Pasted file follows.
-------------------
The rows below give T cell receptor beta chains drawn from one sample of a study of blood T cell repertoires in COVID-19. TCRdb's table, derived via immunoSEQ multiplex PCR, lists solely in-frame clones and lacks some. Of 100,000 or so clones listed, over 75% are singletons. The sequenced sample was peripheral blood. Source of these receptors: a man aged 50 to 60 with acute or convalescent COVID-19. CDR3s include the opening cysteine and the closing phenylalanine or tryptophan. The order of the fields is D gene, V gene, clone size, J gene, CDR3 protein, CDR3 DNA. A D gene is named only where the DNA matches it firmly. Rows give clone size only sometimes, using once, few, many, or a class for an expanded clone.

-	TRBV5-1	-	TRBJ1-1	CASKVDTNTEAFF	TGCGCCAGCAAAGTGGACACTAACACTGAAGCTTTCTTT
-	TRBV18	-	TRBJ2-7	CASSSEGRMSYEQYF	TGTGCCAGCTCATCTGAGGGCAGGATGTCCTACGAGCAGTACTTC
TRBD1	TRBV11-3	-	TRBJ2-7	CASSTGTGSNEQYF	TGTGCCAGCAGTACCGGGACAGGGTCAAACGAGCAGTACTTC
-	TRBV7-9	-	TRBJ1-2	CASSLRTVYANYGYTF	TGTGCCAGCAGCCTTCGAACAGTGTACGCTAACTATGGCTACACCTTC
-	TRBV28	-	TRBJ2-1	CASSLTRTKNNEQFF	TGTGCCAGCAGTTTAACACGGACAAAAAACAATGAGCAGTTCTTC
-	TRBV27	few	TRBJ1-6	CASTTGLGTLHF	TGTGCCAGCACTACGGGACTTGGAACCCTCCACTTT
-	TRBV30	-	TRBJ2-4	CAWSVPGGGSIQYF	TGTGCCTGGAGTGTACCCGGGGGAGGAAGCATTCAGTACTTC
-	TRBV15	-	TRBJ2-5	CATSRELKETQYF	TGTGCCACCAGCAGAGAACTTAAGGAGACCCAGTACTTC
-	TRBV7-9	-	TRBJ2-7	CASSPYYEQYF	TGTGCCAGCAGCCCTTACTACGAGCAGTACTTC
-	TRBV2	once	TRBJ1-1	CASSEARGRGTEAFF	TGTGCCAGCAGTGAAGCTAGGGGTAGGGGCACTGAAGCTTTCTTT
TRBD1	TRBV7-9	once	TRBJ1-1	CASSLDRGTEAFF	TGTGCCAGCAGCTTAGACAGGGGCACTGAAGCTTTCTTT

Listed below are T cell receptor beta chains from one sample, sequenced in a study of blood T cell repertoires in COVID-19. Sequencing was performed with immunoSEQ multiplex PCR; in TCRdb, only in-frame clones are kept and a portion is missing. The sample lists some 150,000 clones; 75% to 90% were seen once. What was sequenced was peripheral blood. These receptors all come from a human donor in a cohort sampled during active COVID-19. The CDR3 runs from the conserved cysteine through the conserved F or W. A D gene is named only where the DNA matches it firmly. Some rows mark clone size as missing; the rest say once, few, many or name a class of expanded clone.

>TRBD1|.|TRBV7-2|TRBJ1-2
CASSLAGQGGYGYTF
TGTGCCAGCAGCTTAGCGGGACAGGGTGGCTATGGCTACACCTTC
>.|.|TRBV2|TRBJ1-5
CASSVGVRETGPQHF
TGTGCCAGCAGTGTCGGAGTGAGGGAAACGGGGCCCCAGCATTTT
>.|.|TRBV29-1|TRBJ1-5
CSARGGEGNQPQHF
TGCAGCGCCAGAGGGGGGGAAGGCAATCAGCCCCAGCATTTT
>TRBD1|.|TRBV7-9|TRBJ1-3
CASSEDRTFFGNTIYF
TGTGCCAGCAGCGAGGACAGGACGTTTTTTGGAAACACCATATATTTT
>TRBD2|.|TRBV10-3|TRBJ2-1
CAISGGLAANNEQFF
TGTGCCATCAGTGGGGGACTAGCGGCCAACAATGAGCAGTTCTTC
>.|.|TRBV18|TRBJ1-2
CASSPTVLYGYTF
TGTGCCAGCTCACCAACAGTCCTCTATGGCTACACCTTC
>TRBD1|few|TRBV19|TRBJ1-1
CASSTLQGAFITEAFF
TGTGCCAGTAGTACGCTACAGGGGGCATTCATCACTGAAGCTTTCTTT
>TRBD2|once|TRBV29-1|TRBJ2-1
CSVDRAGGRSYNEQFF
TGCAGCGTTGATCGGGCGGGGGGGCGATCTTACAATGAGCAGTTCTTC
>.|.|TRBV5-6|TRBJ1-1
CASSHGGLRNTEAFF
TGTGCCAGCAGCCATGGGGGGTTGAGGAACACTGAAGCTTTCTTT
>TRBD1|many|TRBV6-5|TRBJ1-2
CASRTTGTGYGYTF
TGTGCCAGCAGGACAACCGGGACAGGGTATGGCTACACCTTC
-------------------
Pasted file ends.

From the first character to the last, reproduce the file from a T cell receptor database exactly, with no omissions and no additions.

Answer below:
The rows below give T cell receptor beta chains drawn from one sample of a study of blood T cell repertoires in COVID-19. TCRdb's table, derived via immunoSEQ multiplex PCR, lists solely in-frame clones and lacks some. Of 100,000 or so clones listed, over 75% are singletons. The sequenced sample was peripheral blood. Source of these receptors: a man aged 50 to 60 with acute or convalescent COVID-19. CDR3s include the opening cysteine and the closing phenylalanine or tryptophan. The order of the fields is D gene, V gene, clone size, J gene, CDR3 protein, CDR3 DNA. A D gene is named only where the DNA matches it firmly. Rows give clone size only sometimes, using once, few, many, or a class for an expanded clone.

-	TRBV5-1	-	TRBJ1-1	CASKVDTNTEAFF	TGCGCCAGCAAAGTGGACACTAACACTGAAGCTTTCTTT
-	TRBV18	-	TRBJ2-7	CASSSEGRMSYEQYF	TGTGCCAGCTCATCTGAGGGCAGGATGTCCTACGAGCAGTACTTC
TRBD1	TRBV11-3	-	TRBJ2-7	CASSTGTGSNEQYF	TGTGCCAGCAGTACCGGGACAGGGTCAAACGAGCAGTACTTC
-	TRBV7-9	-	TRBJ1-2	CASSLRTVYANYGYTF	TGTGCCAGCAGCCTTCGAACAGTGTACGCTAACTATGGCTACACCTTC
-	TRBV28	-	TRBJ2-1	CASSLTRTKNNEQFF	TGTGCCAGCAGTTTAACACGGACAAAAAACAATGAGCAGTTCTTC
-	TRBV27	few	TRBJ1-6	CASTTGLGTLHF	TGTGCCAGCACTACGGGACTTGGAACCCTCCACTTT
-	TRBV30	-	TRBJ2-4	CAWSVPGGGSIQYF	TGTGCCTGGAGTGTACCCGGGGGAGGAAGCATTCAGTACTTC
-	TRBV15	-	TRBJ2-5	CATSRELKETQYF	TGTGCCACCAGCAGAGAACTTAAGGAGACCCAGTACTTC
-	TRBV7-9	-	TRBJ2-7	CASSPYYEQYF	TGTGCCAGCAGCCCTTACTACGAGCAGTACTTC
-	TRBV2	once	TRBJ1-1	CASSEARGRGTEAFF	TGTGCCAGCAGTGAAGCTAGGGGTAGGGGCACTGAAGCTTTCTTT
TRBD1	TRBV7-9	once	TRBJ1-1	CASSLDRGTEAFF	TGTGCCAGCAGCTTAGACAGGGGCACTGAAGCTTTCTTT

Listed below are T cell receptor beta chains from one sample, sequenced in a study of blood T cell repertoires in COVID-19. Sequencing was performed with immunoSEQ multiplex PCR; in TCRdb, only in-frame clones are kept and a portion is missing. The sample lists some 150,000 clones; 75% to 90% were seen once. What was sequenced was peripheral blood. These receptors all come from a human donor in a cohort sampled during active COVID-19. The CDR3 runs from the conserved cysteine through the conserved F or W. A D gene is named only where the DNA matches it firmly. Some rows mark clone size as missing; the rest say once, few, many or name a class of expanded clone.

>TRBD1|.|TRBV7-2|TRBJ1-2
CASSLAGQGGYGYTF
TGTGCCAGCAGCTTAGCGGGACAGGGTGGCTATGGCTACACCTTC
>.|.|TRBV2|TRBJ1-5
CASSVGVRETGPQHF
TGTGCCAGCAGTGTCGGAGTGAGGGAAACGGGGCCCCAGCATTTT
>.|.|TRBV29-1|TRBJ1-5
CSARGGEGNQPQHF
TGCAGCGCCAGAGGGGGGGAAGGCAATCAGCCCCAGCATTTT
>TRBD1|.|TRBV7-9|TRBJ1-3
CASSEDRTFFGNTIYF
TGTGCCAGCAGCGAGGACAGGACGTTTTTTGGAAACACCATATATTTT
>TRBD2|.|TRBV10-3|TRBJ2-1
CAISGGLAANNEQFF
TGTGCCATCAGTGGGGGACTAGCGGCCAACAATGAGCAGTTCTTC
>.|.|TRBV18|TRBJ1-2
CASSPTVLYGYTF
TGTGCCAGCTCACCAACAGTCCTCTATGGCTACACCTTC
>TRBD1|few|TRBV19|TRBJ1-1
CASSTLQGAFITEAFF
TGTGCCAGTAGTACGCTACAGGGGGCATTCATCACTGAAGCTTTCTTT
>TRBD2|once|TRBV29-1|TRBJ2-1
CSVDRAGGRSYNEQFF
TGCAGCGTTGATCGGGCGGGGGGGCGATCTTACAATGAGCAGTTCTTC
>.|.|TRBV5-6|TRBJ1-1
CASSHGGLRNTEAFF
TGTGCCAGCAGCCATGGGGGGTTGAGGAACACTGAAGCTTTCTTT
>TRBD1|many|TRBV6-5|TRBJ1-2
CASRTTGTGYGYTF
TGTGCCAGCAGGACAACCGGGACAGGGTATGGCTACACCTTC